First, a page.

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and in its consequences so disastrous to the temporal and eternal well-being of man*.
But apart altogether from the question of natural right, the two classes above-named must differ widely in their estimate of the good to be lost or gained by a change of religion, and must differ proportionately in their estimate of the nature of the attempt to effect a change. The one class, with their equalizing views on the subject of religion, may easily conclude that it is a piece of useless toil, if not of wanton mischief, "to disturb the peace of families," by any efforts to substitute one form of faith for another that is not allowed to possess higher claims. The other class, with their views of the immeasurable superiority of Christianity, must reject this latitudinarian conclusion with the disinterested zeal of genuine philanthropy. Led to believe that the Christian faith is the only true religion-originally announced
* Lest any misunderstanding should arise, I may here remark that, in a general way, it may be said, that the father has a natural right to teach his child religion. In the same way it may be said, that the father has a natural right to command the bodily services of his child. But in neither case is the right unlimited. Far otherwise. It is subject to a high and solemu responsibility It is necessarily confined to things indifferent, to things agreeable, or, at least, to things not contrary to the will of Godthe Supreme Lawgiver. Thus, should the father command his child to lend him the aid of his bodily services in stealing, robbing, &c., it is plain that he has overstepped his jurisdiction, and even the law of the land would not dismiss the boy as guiltless in such a case, on the ground of his acting under the father's authority. A father has no natural right to issue such a command. And if in his ignorance or folly he has done so, it is clear that the command is nugatory; it is superseded by the contrary command of a higher power. If it were not so, God would be conferring a natural right to violate bis own laws-which is nothing short of blasphemy. In like manner, suppose the father to have a natural right to teach religion to his child; it is plain that so far as the supposed natural right is concerned, it must be expressly confined to the inculcation of what is agreeable, or not contrary to the will of God. Should the father, for instance, teach his child that an idol is God, and that the idol ought to be worshipped as God, it is palpable that he has, in the sight of Heaven, overstepped his jurisdiction. He can claim no natural right to teach that which the Great Creator hath denounced and prohibited. Otherwise, God would be conferring a natural right to teach what he himself has pronounced false, and therefore, subversive of his own authority, and injurious to man. Hence, as I have stated above, if Hindooism be confessedly a system of error, we cannot even imagine such a thing as a natural right to teach it.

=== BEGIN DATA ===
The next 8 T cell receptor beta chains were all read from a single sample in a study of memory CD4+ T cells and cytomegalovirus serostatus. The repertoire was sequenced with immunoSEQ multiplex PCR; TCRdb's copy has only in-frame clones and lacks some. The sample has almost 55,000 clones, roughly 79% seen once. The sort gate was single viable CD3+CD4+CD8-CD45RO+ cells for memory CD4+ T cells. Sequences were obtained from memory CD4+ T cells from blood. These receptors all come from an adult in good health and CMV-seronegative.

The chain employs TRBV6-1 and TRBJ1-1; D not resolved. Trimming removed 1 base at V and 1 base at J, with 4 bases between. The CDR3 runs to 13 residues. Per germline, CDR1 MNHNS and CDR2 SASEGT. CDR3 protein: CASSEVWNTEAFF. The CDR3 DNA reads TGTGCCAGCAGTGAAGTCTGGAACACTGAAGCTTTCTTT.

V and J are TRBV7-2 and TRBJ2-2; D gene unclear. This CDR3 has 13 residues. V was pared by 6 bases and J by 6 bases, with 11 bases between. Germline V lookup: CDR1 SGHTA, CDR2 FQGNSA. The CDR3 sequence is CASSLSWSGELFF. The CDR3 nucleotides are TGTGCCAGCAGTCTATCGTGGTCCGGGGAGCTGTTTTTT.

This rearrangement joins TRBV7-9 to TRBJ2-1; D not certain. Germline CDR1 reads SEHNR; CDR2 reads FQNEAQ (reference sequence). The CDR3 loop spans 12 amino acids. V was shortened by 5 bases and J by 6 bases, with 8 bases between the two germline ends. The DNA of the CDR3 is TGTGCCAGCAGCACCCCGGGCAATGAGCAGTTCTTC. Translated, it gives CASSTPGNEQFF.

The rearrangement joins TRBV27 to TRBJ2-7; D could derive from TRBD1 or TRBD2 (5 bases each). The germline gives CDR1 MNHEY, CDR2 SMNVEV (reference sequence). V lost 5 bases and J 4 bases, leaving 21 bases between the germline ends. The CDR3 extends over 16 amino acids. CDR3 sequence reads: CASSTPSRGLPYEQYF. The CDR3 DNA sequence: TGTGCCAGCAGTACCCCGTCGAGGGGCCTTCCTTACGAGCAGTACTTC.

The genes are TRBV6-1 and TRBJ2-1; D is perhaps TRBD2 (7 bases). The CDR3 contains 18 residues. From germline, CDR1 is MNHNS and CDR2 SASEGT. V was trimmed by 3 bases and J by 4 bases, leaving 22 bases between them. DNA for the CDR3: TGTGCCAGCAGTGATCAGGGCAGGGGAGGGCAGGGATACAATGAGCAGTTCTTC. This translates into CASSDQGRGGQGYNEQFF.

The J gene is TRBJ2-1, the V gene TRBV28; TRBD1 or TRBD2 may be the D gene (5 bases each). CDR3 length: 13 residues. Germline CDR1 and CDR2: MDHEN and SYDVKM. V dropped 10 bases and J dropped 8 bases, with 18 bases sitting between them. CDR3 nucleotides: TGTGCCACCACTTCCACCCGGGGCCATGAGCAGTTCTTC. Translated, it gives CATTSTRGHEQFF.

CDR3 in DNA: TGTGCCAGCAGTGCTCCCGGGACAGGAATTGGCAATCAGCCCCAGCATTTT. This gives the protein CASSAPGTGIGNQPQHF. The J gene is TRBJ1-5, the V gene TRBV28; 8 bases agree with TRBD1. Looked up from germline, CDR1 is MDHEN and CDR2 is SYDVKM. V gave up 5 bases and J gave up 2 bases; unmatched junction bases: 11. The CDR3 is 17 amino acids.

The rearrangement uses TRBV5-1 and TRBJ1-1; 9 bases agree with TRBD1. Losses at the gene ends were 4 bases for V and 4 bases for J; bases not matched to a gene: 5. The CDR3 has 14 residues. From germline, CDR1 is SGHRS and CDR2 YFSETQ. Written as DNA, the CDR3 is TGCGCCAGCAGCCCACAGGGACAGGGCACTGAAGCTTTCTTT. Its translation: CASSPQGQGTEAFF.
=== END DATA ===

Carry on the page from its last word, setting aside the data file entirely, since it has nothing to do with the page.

This, I may remark, in passing, clearly exposes the fallacy of that sort of argumentum ad hominem which has lately been urged with an air of triumph. It ought rather, I think, to have been introduced and reiterated with a tolerable degree of shame. Its fallacy, and no trifling one it is, consists in assuming the very points that ought to be debated. It assumes, first, that the Hindoo parent has precisely the same right to teach Hindooism that the Christiau parent has to teach Christianity. It assumes, secondly, as the foundation of this proposition, that Hindooism has the same claims to be received as a true revelation from God, that Christianity has. The argument is thus doubly fallacious. And it must remain so until the same overwhelming evidence can be brought forward to prove the truth of Hindooism, that can be adduced to demonstrate the truth of Christianity, i. e. it must ever remain so. Christianity being true, the Christian parent has the sanction and command of the Almighty to teach it: Hindooism being false, the Hindoo parent cannot, without blaspheming, plead the sanction and command of the Almighty to teach it.